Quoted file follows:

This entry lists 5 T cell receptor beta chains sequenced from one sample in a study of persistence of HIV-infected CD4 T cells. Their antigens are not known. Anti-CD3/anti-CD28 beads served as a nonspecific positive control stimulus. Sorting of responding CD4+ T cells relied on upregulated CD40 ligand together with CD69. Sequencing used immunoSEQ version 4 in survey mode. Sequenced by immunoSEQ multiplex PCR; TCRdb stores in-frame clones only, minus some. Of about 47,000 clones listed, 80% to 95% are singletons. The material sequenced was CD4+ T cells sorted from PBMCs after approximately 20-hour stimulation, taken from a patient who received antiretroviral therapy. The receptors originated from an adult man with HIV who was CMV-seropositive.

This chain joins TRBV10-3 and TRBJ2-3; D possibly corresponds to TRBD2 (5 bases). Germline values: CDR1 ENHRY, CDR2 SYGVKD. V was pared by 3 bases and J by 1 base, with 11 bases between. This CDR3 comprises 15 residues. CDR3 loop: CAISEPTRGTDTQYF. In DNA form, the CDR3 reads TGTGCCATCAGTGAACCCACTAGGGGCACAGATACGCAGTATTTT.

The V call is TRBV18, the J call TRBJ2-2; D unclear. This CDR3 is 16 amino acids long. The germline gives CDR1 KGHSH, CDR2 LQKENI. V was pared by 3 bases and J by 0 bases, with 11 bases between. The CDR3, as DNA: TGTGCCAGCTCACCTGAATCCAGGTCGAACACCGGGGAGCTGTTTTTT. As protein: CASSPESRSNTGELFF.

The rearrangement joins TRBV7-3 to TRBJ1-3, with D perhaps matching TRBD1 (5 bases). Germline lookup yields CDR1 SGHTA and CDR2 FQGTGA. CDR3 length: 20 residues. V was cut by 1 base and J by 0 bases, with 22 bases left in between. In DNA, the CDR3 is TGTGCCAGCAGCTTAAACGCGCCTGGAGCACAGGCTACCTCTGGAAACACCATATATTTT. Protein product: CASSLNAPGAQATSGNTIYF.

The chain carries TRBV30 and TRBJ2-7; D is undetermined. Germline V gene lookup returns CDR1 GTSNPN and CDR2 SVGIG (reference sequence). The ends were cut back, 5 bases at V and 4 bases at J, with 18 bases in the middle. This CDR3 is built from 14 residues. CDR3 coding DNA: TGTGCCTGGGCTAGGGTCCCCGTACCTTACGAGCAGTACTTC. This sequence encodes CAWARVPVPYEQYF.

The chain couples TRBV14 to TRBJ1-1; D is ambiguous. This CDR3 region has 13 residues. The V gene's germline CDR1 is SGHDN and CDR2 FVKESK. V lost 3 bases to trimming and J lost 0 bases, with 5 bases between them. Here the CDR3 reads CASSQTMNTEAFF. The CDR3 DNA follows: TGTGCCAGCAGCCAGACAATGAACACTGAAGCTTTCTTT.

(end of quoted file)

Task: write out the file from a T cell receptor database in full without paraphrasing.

This entry lists 5 T cell receptor beta chains sequenced from one sample in a study of persistence of HIV-infected CD4 T cells. Their antigens are not known. Anti-CD3/anti-CD28 beads served as a nonspecific positive control stimulus. Sorting of responding CD4+ T cells relied on upregulated CD40 ligand together with CD69. Sequencing used immunoSEQ version 4 in survey mode. Sequenced by immunoSEQ multiplex PCR; TCRdb stores in-frame clones only, minus some. Of about 47,000 clones listed, 80% to 95% are singletons. The material sequenced was CD4+ T cells sorted from PBMCs after approximately 20-hour stimulation, taken from a patient who received antiretroviral therapy. The receptors originated from an adult man with HIV who was CMV-seropositive.

This chain joins TRBV10-3 and TRBJ2-3; D possibly corresponds to TRBD2 (5 bases). Germline values: CDR1 ENHRY, CDR2 SYGVKD. V was pared by 3 bases and J by 1 base, with 11 bases between. This CDR3 comprises 15 residues. CDR3 loop: CAISEPTRGTDTQYF. In DNA form, the CDR3 reads TGTGCCATCAGTGAACCCACTAGGGGCACAGATACGCAGTATTTT.

The V call is TRBV18, the J call TRBJ2-2; D unclear. This CDR3 is 16 amino acids long. The germline gives CDR1 KGHSH, CDR2 LQKENI. V was pared by 3 bases and J by 0 bases, with 11 bases between. The CDR3, as DNA: TGTGCCAGCTCACCTGAATCCAGGTCGAACACCGGGGAGCTGTTTTTT. As protein: CASSPESRSNTGELFF.

The rearrangement joins TRBV7-3 to TRBJ1-3, with D perhaps matching TRBD1 (5 bases). Germline lookup yields CDR1 SGHTA and CDR2 FQGTGA. CDR3 length: 20 residues. V was cut by 1 base and J by 0 bases, with 22 bases left in between. In DNA, the CDR3 is TGTGCCAGCAGCTTAAACGCGCCTGGAGCACAGGCTACCTCTGGAAACACCATATATTTT. Protein product: CASSLNAPGAQATSGNTIYF.

The chain carries TRBV30 and TRBJ2-7; D is undetermined. Germline V gene lookup returns CDR1 GTSNPN and CDR2 SVGIG (reference sequence). The ends were cut back, 5 bases at V and 4 bases at J, with 18 bases in the middle. This CDR3 is built from 14 residues. CDR3 coding DNA: TGTGCCTGGGCTAGGGTCCCCGTACCTTACGAGCAGTACTTC. This sequence encodes CAWARVPVPYEQYF.

The chain couples TRBV14 to TRBJ1-1; D is ambiguous. This CDR3 region has 13 residues. The V gene's germline CDR1 is SGHDN and CDR2 FVKESK. V lost 3 bases to trimming and J lost 0 bases, with 5 bases between them. Here the CDR3 reads CASSQTMNTEAFF. The CDR3 DNA follows: TGTGCCAGCAGCCAGACAATGAACACTGAAGCTTTCTTT.